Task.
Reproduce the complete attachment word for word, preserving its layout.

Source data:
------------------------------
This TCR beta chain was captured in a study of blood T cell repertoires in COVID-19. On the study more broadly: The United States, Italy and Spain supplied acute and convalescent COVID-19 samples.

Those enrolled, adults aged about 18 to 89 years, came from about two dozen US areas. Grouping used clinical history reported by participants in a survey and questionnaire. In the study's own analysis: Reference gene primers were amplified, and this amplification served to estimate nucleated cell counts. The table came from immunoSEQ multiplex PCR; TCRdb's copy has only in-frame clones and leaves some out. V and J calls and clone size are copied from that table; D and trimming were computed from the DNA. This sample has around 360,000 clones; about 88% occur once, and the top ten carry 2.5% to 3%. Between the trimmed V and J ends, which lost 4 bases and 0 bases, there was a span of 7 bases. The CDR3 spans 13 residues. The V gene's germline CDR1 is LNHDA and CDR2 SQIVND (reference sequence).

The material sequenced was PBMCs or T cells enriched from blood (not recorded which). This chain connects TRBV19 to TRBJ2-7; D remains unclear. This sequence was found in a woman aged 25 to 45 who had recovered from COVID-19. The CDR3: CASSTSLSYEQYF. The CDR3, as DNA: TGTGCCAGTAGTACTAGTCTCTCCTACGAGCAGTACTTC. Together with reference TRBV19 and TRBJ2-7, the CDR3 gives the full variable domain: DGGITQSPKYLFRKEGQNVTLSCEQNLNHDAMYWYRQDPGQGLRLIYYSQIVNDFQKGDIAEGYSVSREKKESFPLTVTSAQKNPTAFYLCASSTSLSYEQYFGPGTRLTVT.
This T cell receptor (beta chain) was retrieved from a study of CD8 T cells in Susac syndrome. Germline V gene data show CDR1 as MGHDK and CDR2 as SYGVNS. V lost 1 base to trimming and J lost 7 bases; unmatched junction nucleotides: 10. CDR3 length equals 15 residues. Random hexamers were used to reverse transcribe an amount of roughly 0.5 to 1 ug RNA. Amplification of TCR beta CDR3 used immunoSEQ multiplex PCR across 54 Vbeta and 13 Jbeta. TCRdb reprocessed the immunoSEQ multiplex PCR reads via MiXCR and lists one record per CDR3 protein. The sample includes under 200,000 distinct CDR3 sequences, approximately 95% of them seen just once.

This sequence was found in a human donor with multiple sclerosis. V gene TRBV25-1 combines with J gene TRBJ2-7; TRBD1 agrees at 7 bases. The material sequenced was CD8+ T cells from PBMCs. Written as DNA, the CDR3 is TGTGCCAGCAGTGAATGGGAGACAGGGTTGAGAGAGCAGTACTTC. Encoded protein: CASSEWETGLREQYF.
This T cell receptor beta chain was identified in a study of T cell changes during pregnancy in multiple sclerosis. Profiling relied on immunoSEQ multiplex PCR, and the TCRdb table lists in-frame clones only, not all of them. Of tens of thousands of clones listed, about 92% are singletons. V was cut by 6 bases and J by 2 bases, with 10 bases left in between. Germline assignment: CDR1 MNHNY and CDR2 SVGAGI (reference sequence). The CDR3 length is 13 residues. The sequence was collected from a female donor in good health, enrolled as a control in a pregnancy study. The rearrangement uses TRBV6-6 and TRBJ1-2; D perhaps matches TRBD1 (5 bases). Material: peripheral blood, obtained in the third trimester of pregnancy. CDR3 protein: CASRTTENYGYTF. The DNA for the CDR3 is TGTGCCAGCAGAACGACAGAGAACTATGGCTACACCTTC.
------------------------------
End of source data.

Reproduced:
This TCR beta chain was captured in a study of blood T cell repertoires in COVID-19. On the study more broadly: The United States, Italy and Spain supplied acute and convalescent COVID-19 samples.

Those enrolled, adults aged about 18 to 89 years, came from about two dozen US areas. Grouping used clinical history reported by participants in a survey and questionnaire. In the study's own analysis: Reference gene primers were amplified, and this amplification served to estimate nucleated cell counts. The table came from immunoSEQ multiplex PCR; TCRdb's copy has only in-frame clones and leaves some out. V and J calls and clone size are copied from that table; D and trimming were computed from the DNA. This sample has around 360,000 clones; about 88% occur once, and the top ten carry 2.5% to 3%. Between the trimmed V and J ends, which lost 4 bases and 0 bases, there was a span of 7 bases. The CDR3 spans 13 residues. The V gene's germline CDR1 is LNHDA and CDR2 SQIVND (reference sequence).

The material sequenced was PBMCs or T cells enriched from blood (not recorded which). This chain connects TRBV19 to TRBJ2-7; D remains unclear. This sequence was found in a woman aged 25 to 45 who had recovered from COVID-19. The CDR3: CASSTSLSYEQYF. The CDR3, as DNA: TGTGCCAGTAGTACTAGTCTCTCCTACGAGCAGTACTTC. Together with reference TRBV19 and TRBJ2-7, the CDR3 gives the full variable domain: DGGITQSPKYLFRKEGQNVTLSCEQNLNHDAMYWYRQDPGQGLRLIYYSQIVNDFQKGDIAEGYSVSREKKESFPLTVTSAQKNPTAFYLCASSTSLSYEQYFGPGTRLTVT.
This T cell receptor (beta chain) was retrieved from a study of CD8 T cells in Susac syndrome. Germline V gene data show CDR1 as MGHDK and CDR2 as SYGVNS. V lost 1 base to trimming and J lost 7 bases; unmatched junction nucleotides: 10. CDR3 length equals 15 residues. Random hexamers were used to reverse transcribe an amount of roughly 0.5 to 1 ug RNA. Amplification of TCR beta CDR3 used immunoSEQ multiplex PCR across 54 Vbeta and 13 Jbeta. TCRdb reprocessed the immunoSEQ multiplex PCR reads via MiXCR and lists one record per CDR3 protein. The sample includes under 200,000 distinct CDR3 sequences, approximately 95% of them seen just once.

This sequence was found in a human donor with multiple sclerosis. V gene TRBV25-1 combines with J gene TRBJ2-7; TRBD1 agrees at 7 bases. The material sequenced was CD8+ T cells from PBMCs. Written as DNA, the CDR3 is TGTGCCAGCAGTGAATGGGAGACAGGGTTGAGAGAGCAGTACTTC. Encoded protein: CASSEWETGLREQYF.
This T cell receptor beta chain was identified in a study of T cell changes during pregnancy in multiple sclerosis. Profiling relied on immunoSEQ multiplex PCR, and the TCRdb table lists in-frame clones only, not all of them. Of tens of thousands of clones listed, about 92% are singletons. V was cut by 6 bases and J by 2 bases, with 10 bases left in between. Germline assignment: CDR1 MNHNY and CDR2 SVGAGI (reference sequence). The CDR3 length is 13 residues. The sequence was collected from a female donor in good health, enrolled as a control in a pregnancy study. The rearrangement uses TRBV6-6 and TRBJ1-2; D perhaps matches TRBD1 (5 bases). Material: peripheral blood, obtained in the third trimester of pregnancy. CDR3 protein: CASRTTENYGYTF. The DNA for the CDR3 is TGTGCCAGCAGAACGACAGAGAACTATGGCTACACCTTC.